By Andrea Shalal
WASHINGTON/PARIS (Reuters) -The United States has indefinitely suspended 25% tariffs on French cosmetics, handbags and other imports it had planned in retaliation for a digital services tax Washington says will harm U.S. tech firms, as it investigates similar taxes elsewhere.
The U.S. Trade Representative’s office (USTR) said on Thursday that the 25% tariffs on imports of the French goods, which are valued at around $1.3 billion annually, would be suspended indefinitely.
The USTR said suspending the action against France, which was due to begin on Jan. 6, would allow it to pursue a coordinated response in 10 investigations involving other countries, including India, Italy, Britain and Turkey.
“The U.S. Trade Representative has decided to suspend the tariffs in light of the ongoing investigation of similar DSTs adopted or under consideration in ten other jurisdictions,” the USTR said in a statement, adding it had not yet determined possible trade actions in those cases.
The agency said suspending the French tariffs would enable a “coordinated response in all of the ongoing DST investigations.”
French Finance Minister Bruno Le Maire said the tariffs would not have been “legitimate” under WTO rules and called for a global solution.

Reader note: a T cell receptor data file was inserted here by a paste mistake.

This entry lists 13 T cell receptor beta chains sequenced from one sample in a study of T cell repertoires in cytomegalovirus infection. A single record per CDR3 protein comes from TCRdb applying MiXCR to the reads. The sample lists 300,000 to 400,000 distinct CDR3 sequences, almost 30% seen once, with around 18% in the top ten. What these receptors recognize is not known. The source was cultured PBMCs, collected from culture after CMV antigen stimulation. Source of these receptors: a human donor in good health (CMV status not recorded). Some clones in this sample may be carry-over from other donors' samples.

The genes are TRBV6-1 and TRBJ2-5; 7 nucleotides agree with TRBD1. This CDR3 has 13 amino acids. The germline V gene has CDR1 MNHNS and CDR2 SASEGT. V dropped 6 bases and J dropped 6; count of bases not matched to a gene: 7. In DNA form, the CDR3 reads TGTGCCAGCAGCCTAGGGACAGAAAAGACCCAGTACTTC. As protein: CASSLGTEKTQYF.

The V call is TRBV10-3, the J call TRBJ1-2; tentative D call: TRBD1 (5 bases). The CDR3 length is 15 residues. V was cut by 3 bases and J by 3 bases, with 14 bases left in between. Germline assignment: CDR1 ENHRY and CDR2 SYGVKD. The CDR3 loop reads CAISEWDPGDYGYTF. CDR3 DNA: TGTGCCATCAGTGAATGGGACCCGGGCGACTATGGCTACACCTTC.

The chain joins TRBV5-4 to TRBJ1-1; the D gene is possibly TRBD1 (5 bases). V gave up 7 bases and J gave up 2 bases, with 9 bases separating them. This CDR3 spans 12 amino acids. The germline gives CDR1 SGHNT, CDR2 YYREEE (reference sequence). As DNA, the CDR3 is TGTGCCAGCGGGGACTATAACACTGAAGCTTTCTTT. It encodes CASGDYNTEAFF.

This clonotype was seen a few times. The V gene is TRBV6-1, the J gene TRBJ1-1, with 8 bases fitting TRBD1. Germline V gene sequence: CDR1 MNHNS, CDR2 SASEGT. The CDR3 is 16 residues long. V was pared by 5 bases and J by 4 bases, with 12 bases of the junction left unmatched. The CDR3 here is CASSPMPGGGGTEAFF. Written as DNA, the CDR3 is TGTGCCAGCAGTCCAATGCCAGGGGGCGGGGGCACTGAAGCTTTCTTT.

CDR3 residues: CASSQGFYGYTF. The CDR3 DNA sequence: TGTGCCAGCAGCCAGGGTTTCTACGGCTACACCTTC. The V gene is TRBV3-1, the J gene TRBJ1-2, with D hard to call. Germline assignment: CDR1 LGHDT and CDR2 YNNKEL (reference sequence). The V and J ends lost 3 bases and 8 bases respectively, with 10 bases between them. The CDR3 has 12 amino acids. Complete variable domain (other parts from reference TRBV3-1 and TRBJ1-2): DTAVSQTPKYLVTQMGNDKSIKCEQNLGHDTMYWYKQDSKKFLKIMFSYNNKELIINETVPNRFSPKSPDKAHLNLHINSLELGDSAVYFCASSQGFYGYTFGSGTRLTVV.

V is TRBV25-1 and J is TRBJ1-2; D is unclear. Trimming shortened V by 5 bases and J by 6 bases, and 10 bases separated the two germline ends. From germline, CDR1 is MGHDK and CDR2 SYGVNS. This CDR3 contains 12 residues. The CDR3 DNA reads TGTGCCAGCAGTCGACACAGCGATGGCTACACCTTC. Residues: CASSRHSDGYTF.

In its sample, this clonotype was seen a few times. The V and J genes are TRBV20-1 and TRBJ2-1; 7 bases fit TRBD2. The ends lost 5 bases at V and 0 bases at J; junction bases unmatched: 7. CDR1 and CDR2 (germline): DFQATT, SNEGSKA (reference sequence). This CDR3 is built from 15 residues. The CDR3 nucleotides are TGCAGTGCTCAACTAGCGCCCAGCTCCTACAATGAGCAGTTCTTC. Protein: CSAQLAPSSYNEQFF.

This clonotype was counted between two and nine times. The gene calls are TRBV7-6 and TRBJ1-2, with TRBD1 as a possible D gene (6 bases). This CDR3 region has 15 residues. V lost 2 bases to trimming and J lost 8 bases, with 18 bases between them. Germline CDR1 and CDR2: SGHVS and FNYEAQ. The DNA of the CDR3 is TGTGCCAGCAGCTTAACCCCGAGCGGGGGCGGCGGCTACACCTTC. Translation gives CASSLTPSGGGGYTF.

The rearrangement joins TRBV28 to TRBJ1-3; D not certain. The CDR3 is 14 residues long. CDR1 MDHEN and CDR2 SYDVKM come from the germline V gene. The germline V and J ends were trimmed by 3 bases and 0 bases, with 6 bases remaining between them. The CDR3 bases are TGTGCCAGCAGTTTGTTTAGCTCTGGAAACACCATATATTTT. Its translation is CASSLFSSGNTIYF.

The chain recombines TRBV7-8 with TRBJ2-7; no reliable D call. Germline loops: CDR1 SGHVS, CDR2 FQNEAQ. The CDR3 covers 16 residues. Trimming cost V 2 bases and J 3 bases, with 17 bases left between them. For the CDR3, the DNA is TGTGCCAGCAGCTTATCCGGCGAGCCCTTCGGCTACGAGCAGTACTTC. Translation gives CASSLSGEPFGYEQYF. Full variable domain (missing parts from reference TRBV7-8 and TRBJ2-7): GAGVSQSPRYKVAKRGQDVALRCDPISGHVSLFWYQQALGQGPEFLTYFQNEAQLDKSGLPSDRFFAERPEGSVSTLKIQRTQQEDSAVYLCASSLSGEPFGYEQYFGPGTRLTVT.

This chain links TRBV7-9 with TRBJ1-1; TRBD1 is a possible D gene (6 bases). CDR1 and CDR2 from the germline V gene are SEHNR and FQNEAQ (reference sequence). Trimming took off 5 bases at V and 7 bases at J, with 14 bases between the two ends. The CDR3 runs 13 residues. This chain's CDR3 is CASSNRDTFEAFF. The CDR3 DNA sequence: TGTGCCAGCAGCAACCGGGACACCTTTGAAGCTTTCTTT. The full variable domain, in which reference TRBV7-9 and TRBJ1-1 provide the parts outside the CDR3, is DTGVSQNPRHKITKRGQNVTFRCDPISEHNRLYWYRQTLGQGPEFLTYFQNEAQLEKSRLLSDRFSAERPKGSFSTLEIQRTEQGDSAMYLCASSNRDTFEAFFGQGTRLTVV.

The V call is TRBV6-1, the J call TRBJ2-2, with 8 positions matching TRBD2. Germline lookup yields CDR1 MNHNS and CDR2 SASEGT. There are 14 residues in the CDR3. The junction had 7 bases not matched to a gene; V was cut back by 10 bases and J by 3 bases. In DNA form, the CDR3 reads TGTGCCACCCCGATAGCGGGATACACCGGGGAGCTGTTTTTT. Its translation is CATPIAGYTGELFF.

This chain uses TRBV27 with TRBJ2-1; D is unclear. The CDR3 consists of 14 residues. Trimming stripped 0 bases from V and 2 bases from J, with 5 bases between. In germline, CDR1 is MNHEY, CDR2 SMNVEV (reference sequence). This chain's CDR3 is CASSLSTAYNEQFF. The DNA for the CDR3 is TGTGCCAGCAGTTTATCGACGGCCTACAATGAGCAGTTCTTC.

“Trade disputes between the United States and Europe… will only make losers, particularly during this time of crisis,” he said.
“The EU stands ready to explore all options should the U.S. unilaterally apply these trade measures,” he said.
The U.S. Coalition of Service Industries said it hoped the reprieve would give President-elect Joe Biden and his nominee as trade czar, Katherine Tai, time to work with France and other countries and find a multilateral solution.
CSI President Christine Bliss also urged France and other countries named in the USTR investigation to suspend imposition of DSTs and continue work to resolve the issue.
The American Apparel & Footwear Association welcomed news that the threatened tariffs against France has been suspended, noting that threatened retaliation against the measure would have been damaging to U.S. handbags and had “nothing to do with this tax, or even with digital services.”
The USTR on Wednesday said it had found that digital services taxes adopted by India, Italy and Turkey also discriminated against U.S. companies and were inconsistent with international tax principles, but held off on announcing any specific tariff actions.
The probes are among several still-open USTR Section 301 investigations that could lead to tariffs before President Donald Trump leaves office or early in the incoming Biden administration.
(Reporting by Andrea Shalal, additional reporting by Philip Blenkinsop in Brussels and Leigh Thomas, Dominique Vidalon in Paris; Editing by Alexander Smith, Aurora Ellis and Steve Orlofsky)